Chicago Fraternal Order of Police President Mike Shields, on his way to a meeting with Police Supt. Garry McCarthy, said he planned to say that “There are not enough Chicago police officers. It impacts police officers, but it also impacts the safety on the streets of Chicago.”

Given that the department is also losing 500 officers through retirement, Ald. Ed Burke (14th), a former police officer and powerful chairman of the City Council Finance Commmittee, said he has “great confidence” in McCarthy to keep the city safe.

“If he believes he can police the streets and keep the citizens safe, with that number of personnel, then so be it,” Burke said.

In addition, the Police and Fire departments will operate out of a combined headquarters, and will begin working jointly for several public safety functions, including terrorism, bomb threats, and arson. Chicago will be the first large city to combine the Police and Fire departments into one public safety unit, Emanuel said.

Further, the five police investigative areas and detective units will be cut to three – north, central and south, Emanuel said.

Some aldermen questioned Emanuel’s plan for higher hotel and parking taxes and other revenue moves, but most said Emanuel’s first budget plan hits the city’s problems head-on.

“I think that the mayor has put forth a lot of ideas, opened it up to the public for ideas and to the aldermen and I think he’s done the best that he can with it,” Ald. Walter Burnett (27th) said.

But Ald. Roberto Maldonado (26th) wasn’t buying it when officials told him his ward would have more police protection after the Wood District on the West Side closes down.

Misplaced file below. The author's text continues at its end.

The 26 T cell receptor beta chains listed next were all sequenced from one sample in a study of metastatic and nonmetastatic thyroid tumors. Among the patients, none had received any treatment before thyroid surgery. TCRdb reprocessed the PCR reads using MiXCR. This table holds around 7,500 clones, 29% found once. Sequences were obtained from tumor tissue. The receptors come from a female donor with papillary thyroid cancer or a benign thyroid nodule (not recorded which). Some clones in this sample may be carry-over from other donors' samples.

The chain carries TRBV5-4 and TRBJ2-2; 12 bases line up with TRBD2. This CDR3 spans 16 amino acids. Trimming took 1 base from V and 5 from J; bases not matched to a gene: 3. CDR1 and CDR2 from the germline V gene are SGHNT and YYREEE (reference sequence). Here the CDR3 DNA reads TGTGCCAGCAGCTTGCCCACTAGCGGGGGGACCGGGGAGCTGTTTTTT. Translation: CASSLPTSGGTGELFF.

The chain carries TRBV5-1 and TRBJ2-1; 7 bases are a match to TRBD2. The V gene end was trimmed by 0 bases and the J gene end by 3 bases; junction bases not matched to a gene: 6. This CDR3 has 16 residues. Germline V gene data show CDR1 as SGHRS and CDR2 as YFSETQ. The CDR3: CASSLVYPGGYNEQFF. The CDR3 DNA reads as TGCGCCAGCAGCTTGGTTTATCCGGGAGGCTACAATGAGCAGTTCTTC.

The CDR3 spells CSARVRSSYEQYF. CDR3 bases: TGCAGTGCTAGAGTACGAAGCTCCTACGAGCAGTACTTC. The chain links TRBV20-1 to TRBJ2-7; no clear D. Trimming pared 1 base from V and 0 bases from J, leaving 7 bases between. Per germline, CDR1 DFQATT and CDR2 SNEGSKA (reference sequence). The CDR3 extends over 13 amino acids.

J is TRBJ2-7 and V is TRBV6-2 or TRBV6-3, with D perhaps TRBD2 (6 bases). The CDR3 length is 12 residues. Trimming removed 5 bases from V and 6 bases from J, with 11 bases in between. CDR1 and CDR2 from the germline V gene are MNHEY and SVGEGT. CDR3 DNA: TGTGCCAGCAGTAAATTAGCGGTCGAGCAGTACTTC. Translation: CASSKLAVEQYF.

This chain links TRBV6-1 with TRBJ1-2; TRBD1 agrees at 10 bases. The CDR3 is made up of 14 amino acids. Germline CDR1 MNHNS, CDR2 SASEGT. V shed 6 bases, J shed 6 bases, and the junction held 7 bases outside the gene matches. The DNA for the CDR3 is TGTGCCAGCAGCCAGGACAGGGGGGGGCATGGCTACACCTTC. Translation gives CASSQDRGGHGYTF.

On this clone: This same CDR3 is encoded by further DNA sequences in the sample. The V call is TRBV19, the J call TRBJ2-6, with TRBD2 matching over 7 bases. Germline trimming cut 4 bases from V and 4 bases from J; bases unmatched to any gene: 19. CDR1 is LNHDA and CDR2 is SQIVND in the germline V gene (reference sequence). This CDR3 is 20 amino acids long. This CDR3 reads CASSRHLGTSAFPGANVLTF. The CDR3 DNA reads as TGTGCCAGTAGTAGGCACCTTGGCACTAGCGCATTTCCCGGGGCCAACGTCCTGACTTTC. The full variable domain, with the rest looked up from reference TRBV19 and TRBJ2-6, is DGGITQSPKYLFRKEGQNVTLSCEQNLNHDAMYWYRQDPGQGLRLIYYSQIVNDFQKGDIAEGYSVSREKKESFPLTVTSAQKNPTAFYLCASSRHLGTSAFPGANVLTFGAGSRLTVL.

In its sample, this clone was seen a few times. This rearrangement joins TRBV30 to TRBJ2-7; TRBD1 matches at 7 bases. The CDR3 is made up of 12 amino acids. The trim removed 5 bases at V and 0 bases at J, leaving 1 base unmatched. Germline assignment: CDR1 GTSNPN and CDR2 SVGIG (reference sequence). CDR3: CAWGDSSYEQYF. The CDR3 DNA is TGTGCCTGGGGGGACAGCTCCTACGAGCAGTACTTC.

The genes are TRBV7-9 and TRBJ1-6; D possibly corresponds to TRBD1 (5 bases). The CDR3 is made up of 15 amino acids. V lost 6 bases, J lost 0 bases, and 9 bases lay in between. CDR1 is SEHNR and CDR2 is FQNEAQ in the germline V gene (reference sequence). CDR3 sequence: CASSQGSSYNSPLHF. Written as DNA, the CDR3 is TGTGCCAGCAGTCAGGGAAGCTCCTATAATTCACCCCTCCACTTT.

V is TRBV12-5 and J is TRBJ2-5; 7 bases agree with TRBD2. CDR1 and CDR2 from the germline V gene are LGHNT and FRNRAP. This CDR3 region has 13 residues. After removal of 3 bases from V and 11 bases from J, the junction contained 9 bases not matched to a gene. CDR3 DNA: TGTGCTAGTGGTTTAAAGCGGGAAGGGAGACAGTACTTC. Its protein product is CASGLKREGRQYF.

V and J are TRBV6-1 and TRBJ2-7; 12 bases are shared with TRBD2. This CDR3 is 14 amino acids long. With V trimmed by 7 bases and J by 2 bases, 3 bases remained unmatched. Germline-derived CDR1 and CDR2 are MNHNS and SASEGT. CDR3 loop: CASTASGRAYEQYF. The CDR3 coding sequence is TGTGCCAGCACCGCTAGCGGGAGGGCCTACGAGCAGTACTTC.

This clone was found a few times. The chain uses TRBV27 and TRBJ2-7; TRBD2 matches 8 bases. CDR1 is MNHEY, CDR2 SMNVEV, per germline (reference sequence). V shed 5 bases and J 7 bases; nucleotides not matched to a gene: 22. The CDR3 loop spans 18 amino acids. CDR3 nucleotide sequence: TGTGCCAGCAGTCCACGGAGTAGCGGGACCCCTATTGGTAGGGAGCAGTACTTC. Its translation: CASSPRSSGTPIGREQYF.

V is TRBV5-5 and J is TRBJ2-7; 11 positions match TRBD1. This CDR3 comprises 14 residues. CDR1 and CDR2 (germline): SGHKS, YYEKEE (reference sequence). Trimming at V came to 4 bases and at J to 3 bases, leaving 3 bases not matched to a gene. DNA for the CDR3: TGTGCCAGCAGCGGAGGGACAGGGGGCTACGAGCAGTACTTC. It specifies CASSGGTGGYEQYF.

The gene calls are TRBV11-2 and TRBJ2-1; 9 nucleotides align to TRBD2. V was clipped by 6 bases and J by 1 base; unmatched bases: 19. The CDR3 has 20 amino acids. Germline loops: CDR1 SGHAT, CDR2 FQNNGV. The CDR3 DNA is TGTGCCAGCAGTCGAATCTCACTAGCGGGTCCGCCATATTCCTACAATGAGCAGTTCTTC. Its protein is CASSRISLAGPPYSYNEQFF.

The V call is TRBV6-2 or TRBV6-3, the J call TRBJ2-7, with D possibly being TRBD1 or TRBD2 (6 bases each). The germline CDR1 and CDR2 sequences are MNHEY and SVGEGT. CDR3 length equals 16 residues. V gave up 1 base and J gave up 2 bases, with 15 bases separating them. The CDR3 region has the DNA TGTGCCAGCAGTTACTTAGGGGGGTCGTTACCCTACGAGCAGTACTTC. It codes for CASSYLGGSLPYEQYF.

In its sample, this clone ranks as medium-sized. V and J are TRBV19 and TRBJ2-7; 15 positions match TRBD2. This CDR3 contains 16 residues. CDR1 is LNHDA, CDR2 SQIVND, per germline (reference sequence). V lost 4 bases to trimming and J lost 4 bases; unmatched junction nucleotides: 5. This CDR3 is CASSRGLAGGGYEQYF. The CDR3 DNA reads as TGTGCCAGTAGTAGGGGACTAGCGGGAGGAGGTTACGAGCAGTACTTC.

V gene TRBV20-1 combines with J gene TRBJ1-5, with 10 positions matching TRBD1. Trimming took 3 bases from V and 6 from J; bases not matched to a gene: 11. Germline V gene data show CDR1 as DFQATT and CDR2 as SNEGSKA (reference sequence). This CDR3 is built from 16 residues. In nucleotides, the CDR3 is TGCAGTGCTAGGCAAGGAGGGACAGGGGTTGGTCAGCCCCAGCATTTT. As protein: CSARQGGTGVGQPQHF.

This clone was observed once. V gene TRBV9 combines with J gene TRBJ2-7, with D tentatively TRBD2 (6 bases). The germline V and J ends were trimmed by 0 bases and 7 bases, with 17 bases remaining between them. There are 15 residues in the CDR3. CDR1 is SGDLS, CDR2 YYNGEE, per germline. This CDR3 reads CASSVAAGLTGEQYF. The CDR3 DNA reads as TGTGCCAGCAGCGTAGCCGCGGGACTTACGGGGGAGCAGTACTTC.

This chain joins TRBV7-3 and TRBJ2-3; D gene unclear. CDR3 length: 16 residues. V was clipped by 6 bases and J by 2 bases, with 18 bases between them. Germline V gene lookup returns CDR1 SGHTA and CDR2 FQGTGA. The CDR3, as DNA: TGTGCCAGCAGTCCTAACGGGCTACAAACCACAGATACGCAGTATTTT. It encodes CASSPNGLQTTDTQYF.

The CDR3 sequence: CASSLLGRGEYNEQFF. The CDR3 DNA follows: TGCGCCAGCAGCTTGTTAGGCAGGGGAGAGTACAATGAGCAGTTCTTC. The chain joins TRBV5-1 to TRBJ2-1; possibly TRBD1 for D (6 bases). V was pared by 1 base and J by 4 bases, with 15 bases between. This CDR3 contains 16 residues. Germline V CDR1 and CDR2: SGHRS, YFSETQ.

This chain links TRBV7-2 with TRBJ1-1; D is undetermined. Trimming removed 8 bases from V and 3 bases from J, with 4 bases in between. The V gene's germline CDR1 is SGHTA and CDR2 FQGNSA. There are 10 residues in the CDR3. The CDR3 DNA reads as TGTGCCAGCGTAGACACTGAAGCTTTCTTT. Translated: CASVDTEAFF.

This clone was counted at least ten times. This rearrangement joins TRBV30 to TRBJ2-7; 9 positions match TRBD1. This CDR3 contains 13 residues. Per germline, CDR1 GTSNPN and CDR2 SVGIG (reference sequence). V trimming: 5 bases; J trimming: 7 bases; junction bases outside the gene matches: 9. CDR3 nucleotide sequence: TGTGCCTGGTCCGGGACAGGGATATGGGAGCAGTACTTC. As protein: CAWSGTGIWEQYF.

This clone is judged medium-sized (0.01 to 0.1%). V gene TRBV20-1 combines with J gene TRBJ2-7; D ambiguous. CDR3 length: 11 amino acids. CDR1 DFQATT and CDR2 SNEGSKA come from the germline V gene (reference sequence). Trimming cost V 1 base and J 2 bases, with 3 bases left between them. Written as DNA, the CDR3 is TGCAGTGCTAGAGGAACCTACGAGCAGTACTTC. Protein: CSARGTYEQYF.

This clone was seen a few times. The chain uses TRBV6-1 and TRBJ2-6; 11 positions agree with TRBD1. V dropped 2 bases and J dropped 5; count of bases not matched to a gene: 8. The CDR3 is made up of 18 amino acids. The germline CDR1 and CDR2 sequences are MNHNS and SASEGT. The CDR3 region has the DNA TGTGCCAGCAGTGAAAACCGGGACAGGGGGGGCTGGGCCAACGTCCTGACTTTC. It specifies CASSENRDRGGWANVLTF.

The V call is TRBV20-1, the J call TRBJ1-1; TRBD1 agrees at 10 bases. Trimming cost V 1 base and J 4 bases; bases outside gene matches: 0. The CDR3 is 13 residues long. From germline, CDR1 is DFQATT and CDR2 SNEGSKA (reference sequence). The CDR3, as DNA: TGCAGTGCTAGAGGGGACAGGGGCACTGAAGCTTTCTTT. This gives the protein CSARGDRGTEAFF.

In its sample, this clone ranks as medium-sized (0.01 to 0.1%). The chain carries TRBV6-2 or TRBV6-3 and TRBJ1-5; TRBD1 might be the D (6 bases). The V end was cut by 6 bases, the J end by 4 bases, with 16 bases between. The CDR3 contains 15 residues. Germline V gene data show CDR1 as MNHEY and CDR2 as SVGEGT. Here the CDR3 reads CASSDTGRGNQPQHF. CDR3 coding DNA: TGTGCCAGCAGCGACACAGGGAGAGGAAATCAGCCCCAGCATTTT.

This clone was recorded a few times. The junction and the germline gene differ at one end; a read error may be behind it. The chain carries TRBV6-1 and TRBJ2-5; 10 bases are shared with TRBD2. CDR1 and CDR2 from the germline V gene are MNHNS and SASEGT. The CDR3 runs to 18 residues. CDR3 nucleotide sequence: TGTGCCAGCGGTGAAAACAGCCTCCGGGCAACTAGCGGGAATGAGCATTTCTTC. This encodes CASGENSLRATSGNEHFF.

“You might have more police officers coming out of that district, but you’re also going to have a much larger geography to serve,” Maldonado said.

City Clerk Susana Mendoza – whose office handles the sale of city stickers – came out against the increase in sticker fees for SUVs from $120 to $135, pointing out that owners are SUVs are already charged more than owners of other vehicles. Most passenger vehicle owners pay $75 for a city sticker.

“Let’s go after the scofflaws, let’s go after those people who are not paying their fair share and let’s ask them to pay more,” she said. “What’s more lucrative for us, a $15 increase in an SUV fee or an $80 dollar increase in a ticket for those who didn’t purchase their sticker. I think the math speaks for itself.”

Meanwhile, fees and fines will rise primarily for those who “put communities at risk,” Emanuel said. Fines for drunken driving will double, as will fines for transporting an illegal firearm. Fines for carrying an illegal firearm near a school or park will triple.

In addition, owners of vacant or overgrown lots – whether individuals or banks – will have to pay to clean them up.

It will also cost more to park downtown under the new budget, at least during the week. A downtown congestion premium of $2 per day will be assessed on weekdays only, and will go toward upgrades at existing CTA ‘L’ stops, a new rapid transit bus station, and bike lanes.

And drivers of small or standard cars will not see an increase in their city sticker fee of $75, those who drive heavier cars or trucks will see a hike from $120 to $135. That money will go toward filling 160,000 potholes in 2012, Emanuel said.

The increase in water rates is mandated, Emanuel said, because 1,000 miles of water pipes that run under the city are 100 years old or older, and replacement cannot be delayed.